In an effort to create a cheaper, faster, and animal-free method for determining pluripotency in stem cells, an international research team has developed a web-based test that helps investigators determine whether their cell lines are pluripotent based on their gene expression profiles.
In a paper published recently in Nature Methods, the investigators describe their method, christened PluriTest, as an alternative to the so-called teratoma assay, the current standard in the field. The assay determines whether human stem cells are pluripotent based on their ability to generate different types of tissues in tumors developed in immunodeficient mice.
"Many scientists are unhappy" with the teratoma assay, Jeanne Loring, a Scripps Research molecular biologist and one of the authors of the study, said in a statement. The method can take six to eight weeks to get results, she noted, and is also "technically challenging and difficult to standardize."
An added factor, the researchers note in the paper and argue in a prior publication, is that these teratoma assays "may have limited value as a criterion for pluripotency."
Building on previous work that used machine-learning methods to identify specific stem cell phenotypes based on gene expression microarray data, the authors surmised that they could use the same type of data to predict the presence or absence of pluripotent features in stem cells.
First, the authors developed a dataset dubbed "stem cell matrix 2," or SCM2, that included around 450 genome-wide transcriptional profiles from 223 human embryonic stem cell and 41 iPSC lines. They then applied an unbiased analytical approach called nonnegative matrix factorization to "identify unexpected patterns engrained in the datasets."
PluriTest uses two related classifiers: The "pluripotency score," which indicates whether a query sample contains a pluripotent signature; and the "novelty score," which measures how far the stem cells in a query sample deviate from the normal pluripotent stem cell lines contained in the SCM2 dataset.
The pluripotency score is obtained by identifying gene features that indicate pluripotency and ranking them based on the "largest distance between margins of known pluripotent and non-pluripotent samples in the training set," according to the paper.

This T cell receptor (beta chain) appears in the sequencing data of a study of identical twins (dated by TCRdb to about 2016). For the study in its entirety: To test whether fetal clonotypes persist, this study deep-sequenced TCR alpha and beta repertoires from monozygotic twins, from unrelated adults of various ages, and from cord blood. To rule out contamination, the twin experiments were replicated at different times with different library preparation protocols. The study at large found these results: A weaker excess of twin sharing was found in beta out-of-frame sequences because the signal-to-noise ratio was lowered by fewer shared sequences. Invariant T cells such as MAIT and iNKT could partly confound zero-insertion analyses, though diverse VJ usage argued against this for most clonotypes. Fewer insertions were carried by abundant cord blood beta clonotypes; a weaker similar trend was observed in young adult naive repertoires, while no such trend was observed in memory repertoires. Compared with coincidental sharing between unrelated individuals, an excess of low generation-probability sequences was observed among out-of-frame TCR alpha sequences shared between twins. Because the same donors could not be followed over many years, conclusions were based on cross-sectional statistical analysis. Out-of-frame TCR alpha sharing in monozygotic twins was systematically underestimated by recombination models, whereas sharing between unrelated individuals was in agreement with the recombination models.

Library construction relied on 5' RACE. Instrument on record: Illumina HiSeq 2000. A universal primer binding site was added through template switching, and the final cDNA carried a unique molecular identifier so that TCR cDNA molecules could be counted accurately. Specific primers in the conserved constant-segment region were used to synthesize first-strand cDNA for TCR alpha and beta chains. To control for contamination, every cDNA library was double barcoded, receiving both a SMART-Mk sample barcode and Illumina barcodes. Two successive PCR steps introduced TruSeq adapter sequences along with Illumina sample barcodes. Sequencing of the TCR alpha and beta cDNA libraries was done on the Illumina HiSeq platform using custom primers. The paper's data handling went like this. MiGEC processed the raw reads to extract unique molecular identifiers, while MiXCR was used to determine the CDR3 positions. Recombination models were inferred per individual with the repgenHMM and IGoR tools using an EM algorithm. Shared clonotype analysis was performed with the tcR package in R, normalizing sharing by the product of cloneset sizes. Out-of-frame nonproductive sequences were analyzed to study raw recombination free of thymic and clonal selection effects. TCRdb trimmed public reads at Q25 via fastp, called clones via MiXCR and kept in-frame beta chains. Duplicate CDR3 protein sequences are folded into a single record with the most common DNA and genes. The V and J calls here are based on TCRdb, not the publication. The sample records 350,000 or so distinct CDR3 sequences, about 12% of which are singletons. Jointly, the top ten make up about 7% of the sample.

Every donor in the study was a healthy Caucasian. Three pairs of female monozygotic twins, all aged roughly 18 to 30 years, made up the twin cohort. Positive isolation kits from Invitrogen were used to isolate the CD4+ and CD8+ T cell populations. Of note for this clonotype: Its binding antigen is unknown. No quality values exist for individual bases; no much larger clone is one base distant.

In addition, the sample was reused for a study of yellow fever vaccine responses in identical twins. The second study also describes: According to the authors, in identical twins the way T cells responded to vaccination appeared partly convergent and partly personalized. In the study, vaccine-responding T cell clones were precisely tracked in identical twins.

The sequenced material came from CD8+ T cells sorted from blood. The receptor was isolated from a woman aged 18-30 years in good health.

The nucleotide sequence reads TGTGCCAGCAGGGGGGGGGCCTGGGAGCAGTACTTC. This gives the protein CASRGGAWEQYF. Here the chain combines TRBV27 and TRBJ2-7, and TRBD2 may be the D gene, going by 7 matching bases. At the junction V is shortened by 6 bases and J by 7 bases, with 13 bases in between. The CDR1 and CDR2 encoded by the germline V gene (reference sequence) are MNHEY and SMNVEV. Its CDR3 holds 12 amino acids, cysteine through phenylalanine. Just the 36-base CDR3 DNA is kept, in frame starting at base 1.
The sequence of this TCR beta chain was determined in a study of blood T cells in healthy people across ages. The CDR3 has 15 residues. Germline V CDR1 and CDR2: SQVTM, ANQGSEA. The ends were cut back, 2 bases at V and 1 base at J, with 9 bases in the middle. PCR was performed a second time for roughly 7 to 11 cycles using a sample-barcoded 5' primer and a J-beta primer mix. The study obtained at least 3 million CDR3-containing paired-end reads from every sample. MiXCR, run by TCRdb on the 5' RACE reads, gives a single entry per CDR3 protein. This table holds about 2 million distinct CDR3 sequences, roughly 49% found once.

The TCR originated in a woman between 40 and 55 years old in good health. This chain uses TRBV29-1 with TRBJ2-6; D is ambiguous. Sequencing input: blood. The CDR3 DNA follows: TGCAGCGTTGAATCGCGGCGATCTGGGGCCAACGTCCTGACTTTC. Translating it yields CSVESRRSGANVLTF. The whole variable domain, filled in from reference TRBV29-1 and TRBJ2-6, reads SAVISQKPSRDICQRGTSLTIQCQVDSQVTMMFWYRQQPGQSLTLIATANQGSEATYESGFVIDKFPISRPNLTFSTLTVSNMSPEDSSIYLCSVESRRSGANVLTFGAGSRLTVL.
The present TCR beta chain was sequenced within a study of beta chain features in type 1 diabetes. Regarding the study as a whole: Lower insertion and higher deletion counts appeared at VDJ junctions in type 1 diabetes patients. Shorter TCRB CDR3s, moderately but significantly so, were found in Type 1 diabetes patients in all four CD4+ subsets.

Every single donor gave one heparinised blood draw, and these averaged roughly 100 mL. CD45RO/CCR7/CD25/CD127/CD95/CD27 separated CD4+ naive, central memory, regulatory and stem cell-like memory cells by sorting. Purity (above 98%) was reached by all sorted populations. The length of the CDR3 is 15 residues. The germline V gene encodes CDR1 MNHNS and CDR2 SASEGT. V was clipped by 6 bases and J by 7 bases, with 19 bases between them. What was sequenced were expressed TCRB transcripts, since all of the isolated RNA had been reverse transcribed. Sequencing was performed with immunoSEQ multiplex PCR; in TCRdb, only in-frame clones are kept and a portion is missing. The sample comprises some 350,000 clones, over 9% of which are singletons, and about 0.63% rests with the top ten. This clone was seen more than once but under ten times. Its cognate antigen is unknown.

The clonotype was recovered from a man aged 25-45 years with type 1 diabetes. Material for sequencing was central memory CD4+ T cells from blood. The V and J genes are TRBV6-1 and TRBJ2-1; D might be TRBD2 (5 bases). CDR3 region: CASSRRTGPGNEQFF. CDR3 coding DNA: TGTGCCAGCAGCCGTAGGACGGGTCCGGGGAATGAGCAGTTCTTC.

The novelty score, meantime, measures the ability of an NMF model to "approximate a given query gene expression profile."
Simply put, "you upload raw data to the website and it tells you if your cell line is pluripotent or not and it's also got some information about ... interesting patterns in the gene expression profile," Franz-Josef Mueller, a researcher at the Center for Integrative Psychiatry in Kiel, Germany, and a co-author on the paper, told BioInform.
In addition, he said, "For every [pluripotent] cell type that you can isolate and define with a certain degree of confidence, you can create a model out of it."
For example, he said, a researcher who is differentiating stem cells into beta cells for treating patients with diabetes and wants to make sure that the cells are all the same or fit certain criteria could create a model for the stem-cell-derived beta cells using the system.
After they trained PluriTest on the SCM2 dataset, Mueller and colleagues tested their method on germ cell tumor lines, which resemble PSCs but include genetic and epigenetic abnormalities. "These cells had high pluripotency scores, as expected, but the novelty score indicated that they deviate from the normal PSCs in the SCM2 dataset," the authors wrote.
They also tested the method on datasets comprised of both pluripotent and non-pluripotent lines: Illumina WG6v1, HT12v3, HT12v4 datasets, and another dataset that used Affymetrix U133A arrays.
In one test, using data from an Illumina HT12v3 array, PluriTest was able to predict pluripotency with 98 percent sensitivity and 100 percent specificity, the researchers reported.
The Scripps team has developed a web server for PluriTest that allows users to upload an unmodified microarray scanner file and then automatically performs all data extraction and preprocessing steps. A typical online analysis with 12 samples takes less than 10 minutes, including data upload, the team wrote.
Mueller added that because PluriTest is a "data-driven" model, it's more reliable than current methods for predicting pluripotency, which are "highly vulnerable against the unpredictable."
"We know now that when you culture pluripotent cells from somatic sources or embryos, a lot of things can go wrong and there is no way you can build a signature for something that goes wrong but still looks pretty much like a pluripotent stem cell," he said.
As an example, Mueller cited teratocarcinoma cells, which are malignantly transformed pluripotent cells. "If you assay them with a classical signature list of genes with qPCR, you won't be able to pick up a difference," he said.
Since there is "almost no prior knowledge of what can go wrong" with stem cells, "you need to have this open-ended assessment," which the novelty score provides.
For their next steps, Mueller said the team plans to make the method more "usable" while keeping it simple. In addition, they hope to explore new cell types that can be used for disease modeling and regenerative medicine research, as well as integrate different data types such as epigenetic profiles.
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